The Lord of the Rings is a story with which every roleplayer worth his dice is familiar, and nearly as many have likely wanted to play or run at some point in their lives. The trouble is that, being a book, it has several elements that are inherently difficult if not impossible to convert into a D&D suitable campaign including but not limited to: a set plot line from which there is no deviance and as such cannot account for unpredictable player actions, characters of varying degrees of skill (the hobbits pretty much all start as 1st level or thereabouts, Gandalf is easily an epic-level character, while the rest of the Fellowship are probably all at various points in the paragon tier), characters of varying plot significance (while in an ideal D&D campaign each player is of more or less equal importance), and so on.
To use a somewhat gruesome simile, most of the time trying to rework the Lord of the Rings to work as a tabletop campaign is like removing the skeleton and trying to force the skin and flesh to fit over another skeleton that differs both in size and shape. The outcome is a grotesque charicature at best. I've come up with the thought instead of basically stripping the story to its skeleton and rebuilding from that. Ideally, the outcome would be such that from the building blocks one could transplant the basic campaign from a generic D&D setting to Faerun to Eberron to Dark Sun to even another tabletop system altoghether with little more effort than switching out place names, environments, creatures and (if applicable) converting system rules.
I believe I have determined what the basic steps required to do this would be and they are as follows:
- Identifying the key events of the story. In addition to breaking down the story to its basic time line, it would be necessary to identify what the significance of the event is so that it can be transplanted between the various settings. For instance, an identified series of events may be entering the Mines of Moria; exploration; goblins attack (they have a cave troll); balrog shows up. However, is it really required that the party go through underground mines? Could they have to go through some other dangerous terrain like a swamp, desert, or wasteland? Does the creature that scares off the goblins need to be a giant firey demon? Does it even need to be a creature? Would volcanic activity not be just as effective for an underground setting? Or a vicious sandstorm in a desert? Do the goblins need to be goblins? and so on.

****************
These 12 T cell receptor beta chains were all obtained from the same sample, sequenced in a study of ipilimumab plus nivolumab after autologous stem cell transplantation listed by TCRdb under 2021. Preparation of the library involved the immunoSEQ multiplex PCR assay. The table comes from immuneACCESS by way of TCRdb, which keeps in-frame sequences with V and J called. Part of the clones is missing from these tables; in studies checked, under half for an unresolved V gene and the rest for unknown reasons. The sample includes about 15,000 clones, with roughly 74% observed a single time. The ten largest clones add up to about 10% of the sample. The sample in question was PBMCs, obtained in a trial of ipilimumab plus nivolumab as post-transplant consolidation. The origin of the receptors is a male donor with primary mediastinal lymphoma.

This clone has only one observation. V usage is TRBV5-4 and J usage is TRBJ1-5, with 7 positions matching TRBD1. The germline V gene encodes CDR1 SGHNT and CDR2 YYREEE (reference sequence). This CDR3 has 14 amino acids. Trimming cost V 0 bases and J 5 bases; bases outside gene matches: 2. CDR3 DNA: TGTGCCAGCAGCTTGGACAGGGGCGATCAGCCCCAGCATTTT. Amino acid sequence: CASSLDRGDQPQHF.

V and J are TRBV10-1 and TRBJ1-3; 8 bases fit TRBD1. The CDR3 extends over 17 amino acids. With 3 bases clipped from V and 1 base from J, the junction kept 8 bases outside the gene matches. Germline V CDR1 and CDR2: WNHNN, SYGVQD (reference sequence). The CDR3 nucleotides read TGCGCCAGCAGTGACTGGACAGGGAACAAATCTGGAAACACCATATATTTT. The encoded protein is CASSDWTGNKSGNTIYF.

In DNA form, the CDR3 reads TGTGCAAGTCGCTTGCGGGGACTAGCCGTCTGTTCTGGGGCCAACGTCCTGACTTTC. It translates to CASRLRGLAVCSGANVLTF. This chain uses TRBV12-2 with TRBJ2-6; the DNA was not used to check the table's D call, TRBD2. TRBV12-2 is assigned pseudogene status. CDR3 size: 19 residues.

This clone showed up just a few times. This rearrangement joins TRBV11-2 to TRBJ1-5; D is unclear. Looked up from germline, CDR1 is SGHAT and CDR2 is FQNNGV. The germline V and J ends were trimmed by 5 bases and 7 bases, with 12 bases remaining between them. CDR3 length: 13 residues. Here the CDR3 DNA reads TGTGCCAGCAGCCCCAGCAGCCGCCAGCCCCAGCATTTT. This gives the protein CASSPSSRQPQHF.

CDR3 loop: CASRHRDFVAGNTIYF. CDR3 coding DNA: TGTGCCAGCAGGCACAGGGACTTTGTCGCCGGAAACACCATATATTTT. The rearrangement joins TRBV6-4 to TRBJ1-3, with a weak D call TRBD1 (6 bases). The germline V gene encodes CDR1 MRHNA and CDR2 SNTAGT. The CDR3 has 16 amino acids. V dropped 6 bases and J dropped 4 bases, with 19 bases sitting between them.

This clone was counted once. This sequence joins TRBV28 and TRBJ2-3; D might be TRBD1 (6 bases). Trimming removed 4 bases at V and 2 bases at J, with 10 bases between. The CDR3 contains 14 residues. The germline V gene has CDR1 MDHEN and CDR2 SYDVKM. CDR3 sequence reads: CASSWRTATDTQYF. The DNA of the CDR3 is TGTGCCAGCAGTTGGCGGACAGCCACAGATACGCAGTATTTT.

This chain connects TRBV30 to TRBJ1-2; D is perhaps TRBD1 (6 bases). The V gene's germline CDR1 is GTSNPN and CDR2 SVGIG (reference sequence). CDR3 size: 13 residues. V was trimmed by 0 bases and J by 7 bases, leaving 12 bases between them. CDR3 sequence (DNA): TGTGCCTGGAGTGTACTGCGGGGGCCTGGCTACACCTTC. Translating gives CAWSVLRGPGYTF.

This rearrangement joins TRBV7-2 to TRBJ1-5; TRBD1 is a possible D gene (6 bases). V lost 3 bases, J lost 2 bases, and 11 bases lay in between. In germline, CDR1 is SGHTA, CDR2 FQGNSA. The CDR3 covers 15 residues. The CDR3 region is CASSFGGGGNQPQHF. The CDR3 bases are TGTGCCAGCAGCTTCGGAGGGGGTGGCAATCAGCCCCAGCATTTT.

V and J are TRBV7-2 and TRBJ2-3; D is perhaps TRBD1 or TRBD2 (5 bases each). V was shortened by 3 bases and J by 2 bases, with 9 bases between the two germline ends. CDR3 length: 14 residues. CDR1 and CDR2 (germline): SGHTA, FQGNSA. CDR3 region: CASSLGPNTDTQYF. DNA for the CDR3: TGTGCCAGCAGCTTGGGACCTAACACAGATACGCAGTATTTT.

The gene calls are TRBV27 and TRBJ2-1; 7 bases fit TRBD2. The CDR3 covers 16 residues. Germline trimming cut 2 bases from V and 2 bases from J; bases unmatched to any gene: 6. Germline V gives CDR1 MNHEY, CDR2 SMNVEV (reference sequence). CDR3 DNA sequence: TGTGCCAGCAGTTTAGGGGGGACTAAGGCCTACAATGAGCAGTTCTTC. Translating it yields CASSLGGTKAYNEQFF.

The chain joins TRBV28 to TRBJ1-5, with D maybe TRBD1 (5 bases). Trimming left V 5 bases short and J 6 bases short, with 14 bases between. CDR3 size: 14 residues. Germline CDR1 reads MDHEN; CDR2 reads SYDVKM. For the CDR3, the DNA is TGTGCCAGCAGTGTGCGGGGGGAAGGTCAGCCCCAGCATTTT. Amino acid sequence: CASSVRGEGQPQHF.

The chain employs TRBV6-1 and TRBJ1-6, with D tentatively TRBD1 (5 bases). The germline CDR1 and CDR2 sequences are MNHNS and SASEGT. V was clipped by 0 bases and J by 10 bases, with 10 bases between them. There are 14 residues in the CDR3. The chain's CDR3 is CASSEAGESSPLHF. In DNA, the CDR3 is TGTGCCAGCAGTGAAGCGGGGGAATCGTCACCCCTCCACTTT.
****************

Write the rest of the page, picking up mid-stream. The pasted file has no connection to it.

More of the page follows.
- Identifying what role each character (both in the Fellowship and out) bring to the table. Who are the characters and what are their roles? Which roles are necessary? Whose roles rely on other characters (e.g. Arwen has little purpose without Aragorn)? Can any roles be combined or removed to simplify the number of NPCs the GM must manage, or the number of players in the party (which is what makes the previous question important)? One of the most important questions (which combines with the point #1) is how to deal with party formation. In the book, Merry, Pippin, Sam and Frodo start off together and quite a few events unfold before Aragorn joins, followed by more events before the rest of the gang join in. The campaign should allow all of the players to start adventuring together, and allow everyone to play the character they want all the way through.
- Splitting the party. In the Lord of the Rings trilogy the party is split multiple times. At one point we have Gandalf and Pippin at Minas Tirith, Aragorn, Legolas, and Gimli traveling with the Rohan army, and Frodo and Sam traveling to Mordor (with the two of them occasionally being separated now and again). Should the party be split in a similar fashion? Assuming the average party size of 4 to 5 characters how would this be managed? Could events be shifted around or reordered to allow for the entire party to stick together thoughout (at least most of) the campaign?
- Miscellaneous backstory elements. Can or should the Ring be an Amulet instead? A Diadem? A Sock(s, pair of)? How was it made (since a volcano in the middle of a vast and foreboding wasteland isn't readily available in some settings)? Who should get the Ring and what should its powers and drawbacks be? Really, most of these should be answered by the GM (particularly who gets the Ring) as they will change from setting to setting, GM to GM, and party to party. Still, a handful of suggestions would likely be useful.